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Operation Swift Retort provides a clear precedent and communicates Pakistan’s resolve and ability to pay back promptly to India’s offensive operations against Pakistan, especially at time when the international support and partnerships with India against China has been abused by India to pursue its regional hegemonic objectives under a far-right nationalist government.

Providing scholarly account of India’s strike package against Pakistan on February 26, 2019, Air Commdore (R) Kaiser Tufail states that India’s offensive operation consisted of sixteen IAF Mirage 2000 planes that took off from Gwalior, including six armed with one Israeli Spice 2000 bomb each and four armed with Israeli Crystal Maze missile each. They were escorted by six upgraded Mirage 2000I armed with six MICA air-to-air missiles each and supported by an Il-78 in-flight refueling tanker and an Airborne Early Warning and Control System AEWCS aircraft for surveillance. Being across 40 km, five bombs fell in a forested area, a few hundred meters from the intended target near Balakot.

In response to India’s violation of Pakistan’s territorial sovereignty, Pakistan launched Operation Swift Retort the very next day. F-16 and JF-17 fighters of the Pakistan Air Force intercepted the IAF aircrafts that were following IAF attack package and two of them – Mig-21 and SU-30 were hit; the MIG-21 fell into Pakistan’s territory while it is difficult to determine whether the SU-30 was downed, slightly damaged or evaded the AMRAM missile fired by a PAF F-16 on February 27, 2019.

The PAF decided to go for a stand-off attack similar to the IAF’s, with the crucial difference of going against military targets in Indian Held Kashmir (IHK). Unlike India, measured and controlled response was agreed upon by the civil and military leadership in Pakistan based on the responsible assessment of the conflict escalation potential to a point of no return. While on the other side, Modi’s emphasis on winning the forthcoming elections caused him to prioritize punitive measures against Pakistan, disregarding the possible escalation dangers between two states possessing nuclear weapons.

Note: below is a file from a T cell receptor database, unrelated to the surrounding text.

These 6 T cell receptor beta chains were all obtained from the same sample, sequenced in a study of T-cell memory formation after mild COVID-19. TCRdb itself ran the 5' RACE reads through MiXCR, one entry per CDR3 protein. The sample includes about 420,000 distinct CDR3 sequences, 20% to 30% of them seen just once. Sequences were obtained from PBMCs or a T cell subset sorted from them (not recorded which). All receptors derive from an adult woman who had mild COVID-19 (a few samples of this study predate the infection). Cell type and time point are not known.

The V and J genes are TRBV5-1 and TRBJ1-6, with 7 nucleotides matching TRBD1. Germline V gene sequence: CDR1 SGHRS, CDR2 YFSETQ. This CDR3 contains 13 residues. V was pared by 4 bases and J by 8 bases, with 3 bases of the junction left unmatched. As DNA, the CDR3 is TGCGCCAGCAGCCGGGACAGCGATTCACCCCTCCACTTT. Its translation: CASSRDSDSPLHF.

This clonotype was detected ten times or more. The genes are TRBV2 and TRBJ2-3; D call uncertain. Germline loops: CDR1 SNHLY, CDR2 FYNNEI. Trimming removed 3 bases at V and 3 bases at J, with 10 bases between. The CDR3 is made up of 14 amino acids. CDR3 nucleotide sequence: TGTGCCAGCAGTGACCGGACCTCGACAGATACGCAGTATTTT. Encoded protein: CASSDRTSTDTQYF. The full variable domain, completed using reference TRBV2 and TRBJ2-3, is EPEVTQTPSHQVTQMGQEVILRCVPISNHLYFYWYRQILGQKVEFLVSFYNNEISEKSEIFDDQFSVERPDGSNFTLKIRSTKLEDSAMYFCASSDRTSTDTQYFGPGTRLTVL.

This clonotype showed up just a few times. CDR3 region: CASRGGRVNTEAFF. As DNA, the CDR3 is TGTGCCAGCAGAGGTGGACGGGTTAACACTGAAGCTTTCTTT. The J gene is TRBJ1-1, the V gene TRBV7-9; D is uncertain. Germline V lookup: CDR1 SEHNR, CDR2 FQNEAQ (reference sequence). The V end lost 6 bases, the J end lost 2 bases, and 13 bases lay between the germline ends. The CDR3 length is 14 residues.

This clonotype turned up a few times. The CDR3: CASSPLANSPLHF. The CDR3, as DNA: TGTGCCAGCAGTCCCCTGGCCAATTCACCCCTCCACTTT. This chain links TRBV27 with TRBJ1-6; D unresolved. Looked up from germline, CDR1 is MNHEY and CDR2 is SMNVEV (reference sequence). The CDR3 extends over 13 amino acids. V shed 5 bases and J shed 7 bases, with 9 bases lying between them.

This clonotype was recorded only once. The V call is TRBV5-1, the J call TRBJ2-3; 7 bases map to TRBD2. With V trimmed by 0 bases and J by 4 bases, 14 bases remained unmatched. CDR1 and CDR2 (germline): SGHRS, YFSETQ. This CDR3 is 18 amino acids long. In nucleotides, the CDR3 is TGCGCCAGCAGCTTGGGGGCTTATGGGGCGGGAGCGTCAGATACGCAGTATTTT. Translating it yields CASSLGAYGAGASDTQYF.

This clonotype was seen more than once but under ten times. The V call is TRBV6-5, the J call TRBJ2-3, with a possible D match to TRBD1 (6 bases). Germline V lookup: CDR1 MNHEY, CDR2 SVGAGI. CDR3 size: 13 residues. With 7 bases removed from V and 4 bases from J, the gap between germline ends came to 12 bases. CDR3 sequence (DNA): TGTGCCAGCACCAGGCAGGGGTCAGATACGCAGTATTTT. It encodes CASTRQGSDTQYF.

An assessment of the Indian offensive implies that the Indian civilian establishment miscalculated Pakistan’s resolve and ability to pay back promptly. Owing to the failure, India has presented the notion of “technical asymmetry” as a façade to conceal the operational and tactical deficiencies of the IAF.

The two nuclear powers were on the brink of a war is something which needs serious reflection, specifically for the initiator of the conflict. The Balakot incident indicates that the Indians also intended to keep the conflict limited, however, the event also demonstrates the tenuous state of deterrence stability in South Asia.

International support could enable Pakistan to go beyond what Pakistan already did in response to Balakot incident. However, unless Pakistan attains international credibility at diplomatic, economic, and political fronts, India would continue to maneuver international support in its favour, particularly because India’s strategic community has a considerable international outreach. International community is capable enough to put a restraint over India’s offence towards Pakistan, however, they would use this clout in a manner that promotes their own interests at the cost of South Asian security.

Pakistan’s counter-response to India’s aggressive behavior by incorporating cross-domain deterrence as a crisis management mechanism to reinstate strategic deterrence has an impact on strategic stability in South Asia. Significantly, the U.S. and the West have recognized India as a net security provider in the Indo-Pacific affairs, making it necessary for Pakistan to integrate cross-domain deterrence at operational level to deter India.

In response to the Balakot strike, Pakistan engaged in limited warfare, downing and hitting Indian fighter aircrafts. While Pakistan responsibly managed the situation by not escalating the conflict and restricting to a self-defense operation, yet the conflict had escalation potential. Furthermore, advancement in and perusal of tactical and strategic weapons by Pakistan to restore a military balance in relation to India are inevitable conflict management tools that Pakistan is compelled to employ to ensure deterrence stability in South Asia. However, in the long term, it may also be perceived as challenge to strategic stability in South Asia.

It is possible that Modi may resort to a false flag operation to restore the IAF’s lost reputation, which is a precarious scenario that the world should be cautious about. Significantly, possibility of military attacks targeting strategic sites and surgical strikes, which could be misinterpreted as pre-emptive strikes, poses a significant risk of nuclear escalation and undermines deterrence stability in the region.


Komal Khan
Research Officer, SVI

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